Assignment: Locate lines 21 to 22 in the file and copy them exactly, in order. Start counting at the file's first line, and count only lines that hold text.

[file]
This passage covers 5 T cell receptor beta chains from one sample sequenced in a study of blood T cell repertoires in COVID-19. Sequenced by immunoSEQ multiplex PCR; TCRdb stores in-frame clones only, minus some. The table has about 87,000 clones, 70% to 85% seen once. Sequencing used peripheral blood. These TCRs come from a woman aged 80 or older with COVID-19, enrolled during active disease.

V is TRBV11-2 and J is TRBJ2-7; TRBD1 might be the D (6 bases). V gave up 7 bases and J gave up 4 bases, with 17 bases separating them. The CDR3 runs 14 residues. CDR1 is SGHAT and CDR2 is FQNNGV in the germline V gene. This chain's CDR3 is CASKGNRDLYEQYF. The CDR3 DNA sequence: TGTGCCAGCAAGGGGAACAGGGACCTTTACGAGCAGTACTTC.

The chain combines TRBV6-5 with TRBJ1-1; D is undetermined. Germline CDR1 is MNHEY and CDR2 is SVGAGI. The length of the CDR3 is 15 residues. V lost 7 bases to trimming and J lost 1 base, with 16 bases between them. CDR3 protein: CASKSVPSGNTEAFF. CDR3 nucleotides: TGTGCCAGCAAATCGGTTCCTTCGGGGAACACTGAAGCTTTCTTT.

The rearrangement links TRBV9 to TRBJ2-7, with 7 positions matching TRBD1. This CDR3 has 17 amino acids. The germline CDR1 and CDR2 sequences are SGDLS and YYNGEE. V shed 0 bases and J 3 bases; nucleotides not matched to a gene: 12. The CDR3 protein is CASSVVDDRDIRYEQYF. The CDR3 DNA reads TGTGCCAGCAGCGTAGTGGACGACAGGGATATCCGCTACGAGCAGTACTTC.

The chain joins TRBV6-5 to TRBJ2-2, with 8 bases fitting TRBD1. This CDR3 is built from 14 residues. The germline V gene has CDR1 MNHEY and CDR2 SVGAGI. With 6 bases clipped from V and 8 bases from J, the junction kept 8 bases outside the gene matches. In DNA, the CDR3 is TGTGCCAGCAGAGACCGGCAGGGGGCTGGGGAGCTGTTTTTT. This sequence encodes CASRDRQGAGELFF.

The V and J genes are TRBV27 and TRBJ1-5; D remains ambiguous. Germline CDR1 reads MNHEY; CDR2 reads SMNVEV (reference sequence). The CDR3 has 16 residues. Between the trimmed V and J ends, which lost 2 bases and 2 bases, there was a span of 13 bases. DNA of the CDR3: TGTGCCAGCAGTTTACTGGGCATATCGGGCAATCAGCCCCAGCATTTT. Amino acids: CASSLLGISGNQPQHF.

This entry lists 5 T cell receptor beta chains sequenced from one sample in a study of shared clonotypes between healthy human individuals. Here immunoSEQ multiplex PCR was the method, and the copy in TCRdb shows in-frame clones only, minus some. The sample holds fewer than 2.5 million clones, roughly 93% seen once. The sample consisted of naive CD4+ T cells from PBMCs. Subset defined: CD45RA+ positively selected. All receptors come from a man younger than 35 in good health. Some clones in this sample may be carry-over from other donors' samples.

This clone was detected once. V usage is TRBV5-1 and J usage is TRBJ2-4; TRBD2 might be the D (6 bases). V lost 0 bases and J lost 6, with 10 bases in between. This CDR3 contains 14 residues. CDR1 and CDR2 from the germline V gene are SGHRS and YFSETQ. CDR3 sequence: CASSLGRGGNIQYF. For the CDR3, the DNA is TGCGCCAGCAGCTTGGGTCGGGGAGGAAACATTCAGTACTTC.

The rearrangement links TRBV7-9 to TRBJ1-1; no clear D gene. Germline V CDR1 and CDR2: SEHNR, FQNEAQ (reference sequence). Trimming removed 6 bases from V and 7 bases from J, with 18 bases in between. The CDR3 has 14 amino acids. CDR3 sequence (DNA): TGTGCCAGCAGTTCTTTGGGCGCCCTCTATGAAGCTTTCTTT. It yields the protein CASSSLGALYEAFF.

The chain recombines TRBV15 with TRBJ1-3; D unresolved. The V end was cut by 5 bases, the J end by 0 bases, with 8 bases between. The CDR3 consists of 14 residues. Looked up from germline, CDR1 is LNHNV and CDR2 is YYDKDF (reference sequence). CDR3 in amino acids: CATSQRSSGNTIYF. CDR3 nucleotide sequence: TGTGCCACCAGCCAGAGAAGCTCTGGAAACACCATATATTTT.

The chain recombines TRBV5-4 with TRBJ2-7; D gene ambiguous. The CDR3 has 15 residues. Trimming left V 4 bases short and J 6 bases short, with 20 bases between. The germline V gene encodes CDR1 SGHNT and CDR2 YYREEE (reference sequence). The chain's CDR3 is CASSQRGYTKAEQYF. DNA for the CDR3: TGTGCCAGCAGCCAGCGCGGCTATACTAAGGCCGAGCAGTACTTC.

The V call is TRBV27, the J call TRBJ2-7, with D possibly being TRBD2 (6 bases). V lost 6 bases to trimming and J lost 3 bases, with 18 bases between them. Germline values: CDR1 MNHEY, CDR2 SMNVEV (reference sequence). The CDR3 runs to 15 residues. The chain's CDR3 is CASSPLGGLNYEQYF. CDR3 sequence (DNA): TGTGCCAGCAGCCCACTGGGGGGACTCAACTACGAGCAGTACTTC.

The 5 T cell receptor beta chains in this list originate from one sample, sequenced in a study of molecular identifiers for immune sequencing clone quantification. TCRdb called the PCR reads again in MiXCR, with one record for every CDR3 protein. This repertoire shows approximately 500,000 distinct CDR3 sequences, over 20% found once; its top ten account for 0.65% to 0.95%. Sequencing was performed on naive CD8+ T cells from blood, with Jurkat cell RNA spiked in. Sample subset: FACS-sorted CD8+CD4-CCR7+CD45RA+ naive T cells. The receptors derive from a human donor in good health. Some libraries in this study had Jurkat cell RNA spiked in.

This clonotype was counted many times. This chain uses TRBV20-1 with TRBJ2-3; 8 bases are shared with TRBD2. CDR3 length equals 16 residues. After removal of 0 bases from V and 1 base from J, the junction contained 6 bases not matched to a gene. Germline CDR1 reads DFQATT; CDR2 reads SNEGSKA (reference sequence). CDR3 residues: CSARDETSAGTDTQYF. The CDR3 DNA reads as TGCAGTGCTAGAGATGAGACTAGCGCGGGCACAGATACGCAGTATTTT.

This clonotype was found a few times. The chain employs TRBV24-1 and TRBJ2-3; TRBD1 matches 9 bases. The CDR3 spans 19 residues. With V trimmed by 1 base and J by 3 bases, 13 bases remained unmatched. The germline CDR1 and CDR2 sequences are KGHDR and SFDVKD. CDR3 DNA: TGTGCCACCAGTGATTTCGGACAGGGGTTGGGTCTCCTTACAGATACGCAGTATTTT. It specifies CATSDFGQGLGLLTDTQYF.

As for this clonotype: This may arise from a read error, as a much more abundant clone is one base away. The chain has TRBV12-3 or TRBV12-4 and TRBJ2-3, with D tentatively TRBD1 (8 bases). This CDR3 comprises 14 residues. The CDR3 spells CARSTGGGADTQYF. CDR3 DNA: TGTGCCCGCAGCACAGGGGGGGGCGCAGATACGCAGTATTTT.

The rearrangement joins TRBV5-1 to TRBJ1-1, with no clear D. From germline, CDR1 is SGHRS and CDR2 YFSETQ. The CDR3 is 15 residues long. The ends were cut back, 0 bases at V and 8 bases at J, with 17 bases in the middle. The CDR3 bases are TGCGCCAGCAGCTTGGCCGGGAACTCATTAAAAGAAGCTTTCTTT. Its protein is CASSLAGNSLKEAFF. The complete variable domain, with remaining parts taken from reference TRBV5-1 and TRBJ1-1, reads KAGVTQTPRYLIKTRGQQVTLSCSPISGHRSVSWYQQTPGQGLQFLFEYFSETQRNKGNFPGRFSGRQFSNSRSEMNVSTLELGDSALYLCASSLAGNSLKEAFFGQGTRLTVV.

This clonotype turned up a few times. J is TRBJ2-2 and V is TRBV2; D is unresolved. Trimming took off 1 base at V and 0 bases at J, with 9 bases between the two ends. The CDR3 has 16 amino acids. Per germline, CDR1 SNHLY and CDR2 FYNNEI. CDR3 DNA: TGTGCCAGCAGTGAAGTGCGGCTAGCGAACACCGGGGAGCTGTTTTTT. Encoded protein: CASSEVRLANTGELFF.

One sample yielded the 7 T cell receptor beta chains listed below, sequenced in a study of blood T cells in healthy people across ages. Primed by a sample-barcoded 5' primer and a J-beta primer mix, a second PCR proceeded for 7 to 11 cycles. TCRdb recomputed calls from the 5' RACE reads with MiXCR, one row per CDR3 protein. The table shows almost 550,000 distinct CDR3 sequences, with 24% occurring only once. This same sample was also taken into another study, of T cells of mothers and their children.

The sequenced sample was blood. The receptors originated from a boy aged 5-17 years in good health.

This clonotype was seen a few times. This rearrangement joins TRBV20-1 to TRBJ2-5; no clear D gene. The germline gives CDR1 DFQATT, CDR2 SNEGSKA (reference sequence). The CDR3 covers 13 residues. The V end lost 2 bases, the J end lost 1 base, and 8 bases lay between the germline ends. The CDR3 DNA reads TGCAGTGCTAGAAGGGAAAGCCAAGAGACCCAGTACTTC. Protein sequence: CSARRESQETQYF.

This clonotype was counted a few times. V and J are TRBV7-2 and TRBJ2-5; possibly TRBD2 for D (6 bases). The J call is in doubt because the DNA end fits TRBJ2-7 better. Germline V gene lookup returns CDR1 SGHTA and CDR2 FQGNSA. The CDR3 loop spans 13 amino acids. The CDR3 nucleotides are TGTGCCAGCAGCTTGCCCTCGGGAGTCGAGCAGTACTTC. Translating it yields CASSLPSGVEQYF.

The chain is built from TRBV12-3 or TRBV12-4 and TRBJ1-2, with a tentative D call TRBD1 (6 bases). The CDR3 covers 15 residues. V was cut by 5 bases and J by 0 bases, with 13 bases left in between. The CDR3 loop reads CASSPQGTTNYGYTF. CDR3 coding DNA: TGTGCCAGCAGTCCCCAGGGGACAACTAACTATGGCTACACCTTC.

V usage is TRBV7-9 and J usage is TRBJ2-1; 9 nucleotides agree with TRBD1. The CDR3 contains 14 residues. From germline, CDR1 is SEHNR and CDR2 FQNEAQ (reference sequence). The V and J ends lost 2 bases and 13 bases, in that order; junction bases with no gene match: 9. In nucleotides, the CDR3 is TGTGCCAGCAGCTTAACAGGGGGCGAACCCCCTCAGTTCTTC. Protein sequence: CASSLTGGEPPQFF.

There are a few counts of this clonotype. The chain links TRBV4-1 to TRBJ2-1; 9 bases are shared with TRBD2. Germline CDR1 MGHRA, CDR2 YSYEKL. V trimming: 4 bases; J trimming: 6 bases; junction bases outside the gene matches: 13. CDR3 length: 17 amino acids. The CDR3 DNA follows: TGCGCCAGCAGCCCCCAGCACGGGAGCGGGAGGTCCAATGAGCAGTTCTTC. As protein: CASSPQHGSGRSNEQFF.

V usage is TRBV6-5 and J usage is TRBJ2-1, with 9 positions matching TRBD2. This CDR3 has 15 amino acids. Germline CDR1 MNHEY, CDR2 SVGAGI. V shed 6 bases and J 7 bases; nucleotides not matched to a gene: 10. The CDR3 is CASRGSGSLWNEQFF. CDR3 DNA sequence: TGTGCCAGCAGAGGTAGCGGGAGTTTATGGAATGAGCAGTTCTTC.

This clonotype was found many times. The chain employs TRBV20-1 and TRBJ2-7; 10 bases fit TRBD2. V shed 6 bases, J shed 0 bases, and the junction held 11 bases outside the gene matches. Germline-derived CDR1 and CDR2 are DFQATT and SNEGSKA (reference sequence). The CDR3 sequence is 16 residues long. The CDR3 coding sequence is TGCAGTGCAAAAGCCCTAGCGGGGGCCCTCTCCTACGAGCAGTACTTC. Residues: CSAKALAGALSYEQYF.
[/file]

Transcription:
This clonotype was seen a few times. This rearrangement joins TRBV20-1 to TRBJ2-5; no clear D gene. The germline gives CDR1 DFQATT, CDR2 SNEGSKA (reference sequence). The CDR3 covers 13 residues. The V end lost 2 bases, the J end lost 1 base, and 8 bases lay between the germline ends. The CDR3 DNA reads TGCAGTGCTAGAAGGGAAAGCCAAGAGACCCAGTACTTC. Protein sequence: CSARRESQETQYF.

This clonotype was counted a few times. V and J are TRBV7-2 and TRBJ2-5; possibly TRBD2 for D (6 bases). The J call is in doubt because the DNA end fits TRBJ2-7 better. Germline V gene lookup returns CDR1 SGHTA and CDR2 FQGNSA. The CDR3 loop spans 13 amino acids. The CDR3 nucleotides are TGTGCCAGCAGCTTGCCCTCGGGAGTCGAGCAGTACTTC. Translating it yields CASSLPSGVEQYF.